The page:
Computer Publishing, Inc. In only a decade, Computer Publishing Inc. (CPI) grew from a small textbook publishing house into a large international company with significant market share in traditional textbooks, electronicbooks, and distance education course ware. CPIs processes for developing books and courseware were similar to those used by most other publishers, but those processes had proven cumbersome and slow in an era of rapid product cycles and multiple product formats. Text and art were developed in a wide variety of electronic formats, and conversions among those formats were difficult and error-prone. Many editing steps were performed with traditional paper-and-pencil methods. Consistency errors within books and among books and related Products were common. Developing or revising a book and all its related products typically took a year or more. CPIs president initiated a strategic project to reengineer the way that CPI developed books and related products. CPI formed a strategic partnership with Davis Systems (DS) to develop software that would support the re-engineered processes. DS had significant experience developing software to support product development in the chemical and pharmaceutical industries by using the latest development tools and techniques, including object-oriented software and relational databases. CPI expected the new processes and software to reduce development time and cost. Both companies expected to license the software to other publishers within a few years. A joint team specified the workflows and high-level requirements for the software. The team developed plans for a large database that would hold all book and courseware content through all stages of production. Authors, editors, and other production staff would interact with the database in a variety of ways, including traditional wordprocessing programs and Web-based interfaces. When required, format conversions would be handled seamlessly and without error. All content creation and modification would be electronicno text or art would ever be created or edited on paper, except as a printed book ready for sale. Software would track and manage content through every stage of production. Content common to multiple products would be stored in the database only once. Dependencies within and across products would be tracked in the database. Software would ensure that any content addition or change would be reflected in all dependent content and products, regardless of the final product form. For example, a sentence in Chapter 2 that refers to a figure in Chapter 1 would be updated automatically if the figure were renumbered. If a new figure were added to a book, it would be added automatically to the related courseware presentation slides. Related courseware and study material on the Web site would automatically reflect changes, such as a new answer to an end of-chapter question. Consider the contents of this textbook as a template for CPIs database content. Draw a class diagram that represents the book and its key content elements. Expand your diagram to include related product content, such as a set of PowerPoint slides, an electronic book formatted as a Web site or PDF file, and a Web-based test bank. Develop a list of data types required to store the content of the book, slides, and Web sites. Are the relational DBMS data types listed in Figure 12-14 sufficient? Authors and editors are often independent contractors, not publishing company employees. Consider the implications of this fact for controls and security. How would you enable authors and editors to interact with the database? How would you protect database content from hackers and other unauthorized accesses?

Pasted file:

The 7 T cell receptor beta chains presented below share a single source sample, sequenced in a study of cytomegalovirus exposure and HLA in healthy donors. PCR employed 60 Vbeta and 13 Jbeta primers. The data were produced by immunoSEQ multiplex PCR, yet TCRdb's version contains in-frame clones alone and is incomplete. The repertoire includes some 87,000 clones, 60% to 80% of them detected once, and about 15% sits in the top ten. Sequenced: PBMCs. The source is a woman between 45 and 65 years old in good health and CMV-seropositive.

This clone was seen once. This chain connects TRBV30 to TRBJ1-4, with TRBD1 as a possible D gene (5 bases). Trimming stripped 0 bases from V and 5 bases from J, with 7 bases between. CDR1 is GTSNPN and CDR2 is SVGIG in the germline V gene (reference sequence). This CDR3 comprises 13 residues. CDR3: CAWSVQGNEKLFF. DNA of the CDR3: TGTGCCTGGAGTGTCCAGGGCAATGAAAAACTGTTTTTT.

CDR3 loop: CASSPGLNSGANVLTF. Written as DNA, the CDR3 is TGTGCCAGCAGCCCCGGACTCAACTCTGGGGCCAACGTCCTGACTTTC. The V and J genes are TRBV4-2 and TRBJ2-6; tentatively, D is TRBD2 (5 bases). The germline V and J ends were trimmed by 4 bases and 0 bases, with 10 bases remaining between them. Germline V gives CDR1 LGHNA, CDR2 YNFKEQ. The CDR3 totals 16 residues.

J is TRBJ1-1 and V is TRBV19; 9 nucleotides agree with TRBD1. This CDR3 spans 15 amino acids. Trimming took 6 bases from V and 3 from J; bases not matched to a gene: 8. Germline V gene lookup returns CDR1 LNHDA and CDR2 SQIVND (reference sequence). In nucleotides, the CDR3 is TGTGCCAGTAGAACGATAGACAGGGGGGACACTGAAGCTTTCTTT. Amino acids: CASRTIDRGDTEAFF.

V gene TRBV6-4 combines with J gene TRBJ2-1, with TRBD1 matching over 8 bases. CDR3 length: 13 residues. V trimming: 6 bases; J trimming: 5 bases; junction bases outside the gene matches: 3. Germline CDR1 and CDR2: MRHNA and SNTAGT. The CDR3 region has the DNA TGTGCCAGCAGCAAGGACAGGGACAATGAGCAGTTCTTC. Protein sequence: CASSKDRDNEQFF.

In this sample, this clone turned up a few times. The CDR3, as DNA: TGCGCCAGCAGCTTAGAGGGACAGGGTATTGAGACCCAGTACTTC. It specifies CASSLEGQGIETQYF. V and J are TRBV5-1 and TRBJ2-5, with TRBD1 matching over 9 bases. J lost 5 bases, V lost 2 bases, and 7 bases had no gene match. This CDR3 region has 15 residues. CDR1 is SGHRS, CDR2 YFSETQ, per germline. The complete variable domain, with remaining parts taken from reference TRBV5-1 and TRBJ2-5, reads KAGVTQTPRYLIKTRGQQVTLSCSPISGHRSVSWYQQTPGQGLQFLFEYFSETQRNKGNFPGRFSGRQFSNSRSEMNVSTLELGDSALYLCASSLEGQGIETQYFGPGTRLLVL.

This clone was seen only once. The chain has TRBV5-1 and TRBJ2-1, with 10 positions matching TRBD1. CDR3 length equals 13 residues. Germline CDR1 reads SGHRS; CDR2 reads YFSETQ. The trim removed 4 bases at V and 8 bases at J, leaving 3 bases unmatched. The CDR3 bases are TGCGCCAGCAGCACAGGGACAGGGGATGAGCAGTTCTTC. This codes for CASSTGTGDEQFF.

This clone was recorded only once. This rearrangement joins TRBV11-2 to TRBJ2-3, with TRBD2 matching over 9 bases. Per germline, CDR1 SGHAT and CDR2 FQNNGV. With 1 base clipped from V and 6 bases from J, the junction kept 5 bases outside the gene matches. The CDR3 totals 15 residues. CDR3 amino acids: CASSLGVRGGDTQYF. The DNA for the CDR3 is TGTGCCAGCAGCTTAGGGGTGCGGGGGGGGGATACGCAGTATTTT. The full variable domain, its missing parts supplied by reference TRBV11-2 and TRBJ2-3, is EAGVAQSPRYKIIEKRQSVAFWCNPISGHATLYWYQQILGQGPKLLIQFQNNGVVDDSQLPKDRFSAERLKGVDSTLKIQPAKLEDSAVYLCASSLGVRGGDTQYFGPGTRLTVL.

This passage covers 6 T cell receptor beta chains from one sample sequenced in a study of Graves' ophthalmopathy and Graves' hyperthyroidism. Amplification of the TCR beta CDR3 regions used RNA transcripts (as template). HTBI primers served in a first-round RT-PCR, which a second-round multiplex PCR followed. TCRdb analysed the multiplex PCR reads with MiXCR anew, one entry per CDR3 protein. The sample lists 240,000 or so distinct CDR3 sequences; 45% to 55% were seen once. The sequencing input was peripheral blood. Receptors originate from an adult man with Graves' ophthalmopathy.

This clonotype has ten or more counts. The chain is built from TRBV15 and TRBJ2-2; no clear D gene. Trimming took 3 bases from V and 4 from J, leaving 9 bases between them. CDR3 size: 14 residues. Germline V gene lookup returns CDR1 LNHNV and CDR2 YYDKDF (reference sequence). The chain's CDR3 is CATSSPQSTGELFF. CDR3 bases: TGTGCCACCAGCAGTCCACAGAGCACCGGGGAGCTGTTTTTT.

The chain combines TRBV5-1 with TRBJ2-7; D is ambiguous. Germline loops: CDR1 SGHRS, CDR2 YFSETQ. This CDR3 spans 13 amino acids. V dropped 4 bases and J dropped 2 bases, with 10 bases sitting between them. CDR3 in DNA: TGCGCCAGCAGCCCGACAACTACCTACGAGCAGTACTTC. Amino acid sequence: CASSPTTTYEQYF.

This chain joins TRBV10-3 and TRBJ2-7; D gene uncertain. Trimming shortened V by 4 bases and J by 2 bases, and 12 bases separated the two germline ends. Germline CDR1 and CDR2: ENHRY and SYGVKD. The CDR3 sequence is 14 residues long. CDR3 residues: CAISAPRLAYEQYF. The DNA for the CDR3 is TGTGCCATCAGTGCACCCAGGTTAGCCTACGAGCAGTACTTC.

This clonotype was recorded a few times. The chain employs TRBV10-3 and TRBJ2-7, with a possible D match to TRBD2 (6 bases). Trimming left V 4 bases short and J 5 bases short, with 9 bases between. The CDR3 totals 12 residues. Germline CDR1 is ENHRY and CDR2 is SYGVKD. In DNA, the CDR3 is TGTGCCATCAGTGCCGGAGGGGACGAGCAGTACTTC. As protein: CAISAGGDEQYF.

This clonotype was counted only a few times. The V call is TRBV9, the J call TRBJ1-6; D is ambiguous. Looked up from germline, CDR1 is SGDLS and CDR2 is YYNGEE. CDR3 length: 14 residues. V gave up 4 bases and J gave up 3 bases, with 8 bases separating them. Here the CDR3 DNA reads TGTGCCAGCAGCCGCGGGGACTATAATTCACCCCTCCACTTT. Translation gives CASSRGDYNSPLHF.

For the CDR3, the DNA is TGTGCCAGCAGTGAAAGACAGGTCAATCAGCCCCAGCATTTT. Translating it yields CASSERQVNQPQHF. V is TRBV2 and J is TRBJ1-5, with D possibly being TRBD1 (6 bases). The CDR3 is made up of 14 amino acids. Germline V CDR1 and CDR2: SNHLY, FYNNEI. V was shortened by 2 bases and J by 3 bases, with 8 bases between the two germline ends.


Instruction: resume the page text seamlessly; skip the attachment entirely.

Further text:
In only a decade, Computer Publishing
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